There are two essential questions to introduce here: 1) Do the signs of fraction quotients follow the same rules as integer quotients? 2) What is the relationship between multiplication and division?
The latter question is not explored in great depth here. It is assumed that students explored this in the 6th grade. They most likely need a refresher so one is provided here. Many of my students will be working with fractions during an intervention block. This is when they will get the more in depth conceptual framework for multiplying and dividing fractions. Despite this, I think it is worth a reminder of how the two operations are related. A simple pattern is presented so students can see how the multiplicative inverse will help when dividing fractions (MP8). It will be helpful to draw a bar model for each related division and multiplication problem so students have a visual model. When discussing these problems I might say as an example, 12 divided by 3 is equivalent to 12 groups of 1/3 while pointed to the bar model for this problem.
Students will be working on these eight problems under careful scrutiny. Some notation issues are addressed here as well. Also students may be seeing fraction division written as a complete fraction for the first time. I will be treating these as division problems and will not present simplifying these using a common factor. The focus here will be to use the multiplicative inverse to solve a division problem. I love dividing by a common denominator, but will not spend much time on that in this lesson. However, if a students realizes this or a common factor can be done - I will encourage it.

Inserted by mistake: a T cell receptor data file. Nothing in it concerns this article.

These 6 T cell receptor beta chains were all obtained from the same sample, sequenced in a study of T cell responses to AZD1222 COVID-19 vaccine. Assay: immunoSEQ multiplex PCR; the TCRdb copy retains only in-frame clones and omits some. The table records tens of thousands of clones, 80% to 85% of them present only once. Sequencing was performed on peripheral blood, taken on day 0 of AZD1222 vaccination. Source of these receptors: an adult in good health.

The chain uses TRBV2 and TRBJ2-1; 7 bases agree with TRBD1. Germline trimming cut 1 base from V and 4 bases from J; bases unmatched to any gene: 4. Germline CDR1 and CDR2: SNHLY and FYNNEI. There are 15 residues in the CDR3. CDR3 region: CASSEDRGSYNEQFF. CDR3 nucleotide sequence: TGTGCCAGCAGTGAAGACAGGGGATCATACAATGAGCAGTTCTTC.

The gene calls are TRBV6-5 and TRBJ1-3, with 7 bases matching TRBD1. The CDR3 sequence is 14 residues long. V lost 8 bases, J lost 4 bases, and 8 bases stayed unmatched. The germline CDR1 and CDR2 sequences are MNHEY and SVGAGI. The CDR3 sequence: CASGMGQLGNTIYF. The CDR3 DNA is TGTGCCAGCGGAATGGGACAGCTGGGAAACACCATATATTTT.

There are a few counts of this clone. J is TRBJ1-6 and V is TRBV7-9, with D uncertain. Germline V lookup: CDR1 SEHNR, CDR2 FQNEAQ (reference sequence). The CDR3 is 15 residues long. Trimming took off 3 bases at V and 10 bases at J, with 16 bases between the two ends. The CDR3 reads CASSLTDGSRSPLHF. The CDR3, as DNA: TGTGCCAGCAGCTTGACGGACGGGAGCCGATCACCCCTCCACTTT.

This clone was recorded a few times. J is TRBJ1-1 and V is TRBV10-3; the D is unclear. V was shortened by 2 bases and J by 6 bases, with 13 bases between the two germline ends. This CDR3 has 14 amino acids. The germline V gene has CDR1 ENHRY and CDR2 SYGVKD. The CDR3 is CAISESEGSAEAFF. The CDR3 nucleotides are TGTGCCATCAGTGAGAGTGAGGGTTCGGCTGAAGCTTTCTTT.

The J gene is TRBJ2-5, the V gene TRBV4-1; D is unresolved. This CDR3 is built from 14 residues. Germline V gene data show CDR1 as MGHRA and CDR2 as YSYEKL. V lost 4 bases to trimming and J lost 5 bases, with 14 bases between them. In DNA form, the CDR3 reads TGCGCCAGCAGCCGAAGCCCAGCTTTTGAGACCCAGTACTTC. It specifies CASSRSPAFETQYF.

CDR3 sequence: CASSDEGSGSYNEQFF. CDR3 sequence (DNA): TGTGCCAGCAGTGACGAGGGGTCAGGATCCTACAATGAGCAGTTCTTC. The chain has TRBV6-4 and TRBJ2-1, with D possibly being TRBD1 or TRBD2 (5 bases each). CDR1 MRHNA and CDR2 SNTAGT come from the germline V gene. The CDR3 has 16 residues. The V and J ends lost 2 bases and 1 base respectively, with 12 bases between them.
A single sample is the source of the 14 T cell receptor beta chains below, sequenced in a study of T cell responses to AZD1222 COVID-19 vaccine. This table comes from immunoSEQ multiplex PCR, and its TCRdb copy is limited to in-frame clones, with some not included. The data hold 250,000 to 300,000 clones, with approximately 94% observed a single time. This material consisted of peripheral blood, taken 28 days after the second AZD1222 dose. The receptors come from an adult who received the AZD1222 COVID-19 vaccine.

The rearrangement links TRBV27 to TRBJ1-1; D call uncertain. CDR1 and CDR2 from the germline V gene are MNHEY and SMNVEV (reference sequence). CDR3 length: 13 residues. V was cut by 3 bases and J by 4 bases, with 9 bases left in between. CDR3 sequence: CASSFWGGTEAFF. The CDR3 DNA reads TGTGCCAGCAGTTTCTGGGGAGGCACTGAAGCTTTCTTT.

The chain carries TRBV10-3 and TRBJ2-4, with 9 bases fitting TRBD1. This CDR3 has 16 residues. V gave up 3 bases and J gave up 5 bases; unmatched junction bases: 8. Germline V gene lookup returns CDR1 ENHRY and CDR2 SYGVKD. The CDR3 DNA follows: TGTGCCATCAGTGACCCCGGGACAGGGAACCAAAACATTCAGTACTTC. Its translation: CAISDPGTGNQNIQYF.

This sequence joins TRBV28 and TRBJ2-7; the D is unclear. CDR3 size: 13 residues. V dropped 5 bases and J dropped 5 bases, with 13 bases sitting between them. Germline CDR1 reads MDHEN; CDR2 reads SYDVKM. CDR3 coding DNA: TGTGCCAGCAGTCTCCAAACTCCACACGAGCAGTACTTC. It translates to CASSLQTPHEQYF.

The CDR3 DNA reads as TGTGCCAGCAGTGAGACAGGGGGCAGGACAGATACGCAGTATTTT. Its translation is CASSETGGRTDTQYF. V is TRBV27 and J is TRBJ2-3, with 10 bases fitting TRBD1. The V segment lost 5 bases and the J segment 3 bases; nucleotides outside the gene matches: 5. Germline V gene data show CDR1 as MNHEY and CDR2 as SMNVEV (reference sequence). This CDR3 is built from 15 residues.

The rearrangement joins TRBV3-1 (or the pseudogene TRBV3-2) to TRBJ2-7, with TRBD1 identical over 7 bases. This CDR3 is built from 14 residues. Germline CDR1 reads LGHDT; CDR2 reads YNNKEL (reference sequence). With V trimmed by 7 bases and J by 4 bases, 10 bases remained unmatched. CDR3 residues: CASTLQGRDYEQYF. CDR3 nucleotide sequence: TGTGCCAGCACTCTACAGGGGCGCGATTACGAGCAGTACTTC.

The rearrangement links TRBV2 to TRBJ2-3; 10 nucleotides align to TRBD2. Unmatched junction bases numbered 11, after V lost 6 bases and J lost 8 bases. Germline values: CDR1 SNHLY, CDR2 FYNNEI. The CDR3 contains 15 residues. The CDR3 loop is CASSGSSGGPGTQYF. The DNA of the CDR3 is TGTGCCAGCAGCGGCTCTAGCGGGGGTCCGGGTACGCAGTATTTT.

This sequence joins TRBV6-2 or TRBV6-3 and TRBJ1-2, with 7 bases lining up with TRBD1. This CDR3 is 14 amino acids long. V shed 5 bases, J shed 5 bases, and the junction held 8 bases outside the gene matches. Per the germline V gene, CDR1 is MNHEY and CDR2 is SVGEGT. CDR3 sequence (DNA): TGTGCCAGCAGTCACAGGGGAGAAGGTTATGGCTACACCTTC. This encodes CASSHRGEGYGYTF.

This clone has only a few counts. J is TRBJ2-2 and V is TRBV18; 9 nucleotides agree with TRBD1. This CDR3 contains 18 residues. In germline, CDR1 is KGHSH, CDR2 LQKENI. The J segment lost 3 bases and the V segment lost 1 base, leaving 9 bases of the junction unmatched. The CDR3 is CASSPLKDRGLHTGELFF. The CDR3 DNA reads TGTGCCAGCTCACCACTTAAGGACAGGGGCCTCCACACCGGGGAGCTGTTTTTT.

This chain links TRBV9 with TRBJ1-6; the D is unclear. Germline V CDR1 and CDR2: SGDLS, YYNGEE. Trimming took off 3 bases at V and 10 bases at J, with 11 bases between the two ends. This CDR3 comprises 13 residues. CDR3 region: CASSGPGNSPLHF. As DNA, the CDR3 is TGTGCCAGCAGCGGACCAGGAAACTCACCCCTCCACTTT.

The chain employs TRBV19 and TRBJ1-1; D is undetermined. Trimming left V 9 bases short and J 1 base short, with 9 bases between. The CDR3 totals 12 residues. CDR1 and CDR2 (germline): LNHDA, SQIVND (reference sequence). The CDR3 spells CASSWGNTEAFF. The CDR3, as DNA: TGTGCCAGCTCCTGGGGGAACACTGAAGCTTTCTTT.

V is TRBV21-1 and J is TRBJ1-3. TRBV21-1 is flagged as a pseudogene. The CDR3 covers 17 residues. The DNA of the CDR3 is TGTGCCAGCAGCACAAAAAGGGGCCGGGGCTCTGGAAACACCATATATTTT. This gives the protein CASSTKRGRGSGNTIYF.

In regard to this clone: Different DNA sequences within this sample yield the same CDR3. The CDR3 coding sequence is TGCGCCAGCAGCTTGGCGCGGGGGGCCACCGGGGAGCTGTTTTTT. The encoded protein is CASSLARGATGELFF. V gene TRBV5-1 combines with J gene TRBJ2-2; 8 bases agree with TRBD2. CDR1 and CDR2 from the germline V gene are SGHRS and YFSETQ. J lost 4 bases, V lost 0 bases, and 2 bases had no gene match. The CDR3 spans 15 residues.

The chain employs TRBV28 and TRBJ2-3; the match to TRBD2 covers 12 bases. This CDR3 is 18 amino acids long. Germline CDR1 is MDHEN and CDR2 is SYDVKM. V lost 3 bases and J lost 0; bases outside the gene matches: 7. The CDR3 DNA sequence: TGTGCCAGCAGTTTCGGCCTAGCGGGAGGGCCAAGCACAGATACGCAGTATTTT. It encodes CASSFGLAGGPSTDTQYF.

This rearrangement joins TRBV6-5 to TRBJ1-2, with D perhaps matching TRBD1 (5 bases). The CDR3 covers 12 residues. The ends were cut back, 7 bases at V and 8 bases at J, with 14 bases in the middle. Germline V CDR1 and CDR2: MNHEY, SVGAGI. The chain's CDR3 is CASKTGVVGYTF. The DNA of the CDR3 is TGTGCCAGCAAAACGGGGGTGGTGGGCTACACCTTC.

The independent practice is designed solely for fluency. The last 4 problems involve the order of operations. I am most excited about students reaching the extension problem. There are four multiplication equations involving signed fractions. There are also two rate problems. There is often not a lot of time for the extensions in a class period but I really hope to get here.
With the rates, students get their first opportunity (this year at least) of finding a unit rate involving two fractions. We will explore this fully in the next unit, but now is a great time to introduce it. Students may struggle with the unit rate in terms of miles per hour. As students work I will look to make sure that they do not convert 15 minutes to 15/100 of an hour. This is a mistake I see all too often. It can quickly be corrected by asking "How many minutes are in an hour"? This is also an excellent time for a bar model or double number line (MP5) showing four units of 15 minutes with the value 2 1/4 miles.
The exit ticket assess the fluency of signed fraction division. Only 1 of the 4 problems appear as a complex fraction. Three of the four provide students with the opportunity to simplify the factors before multiplying. This is optional; I will take any form of a correct answer.
Students need to answer at least 3 questions successfully to show mastery of this lesson.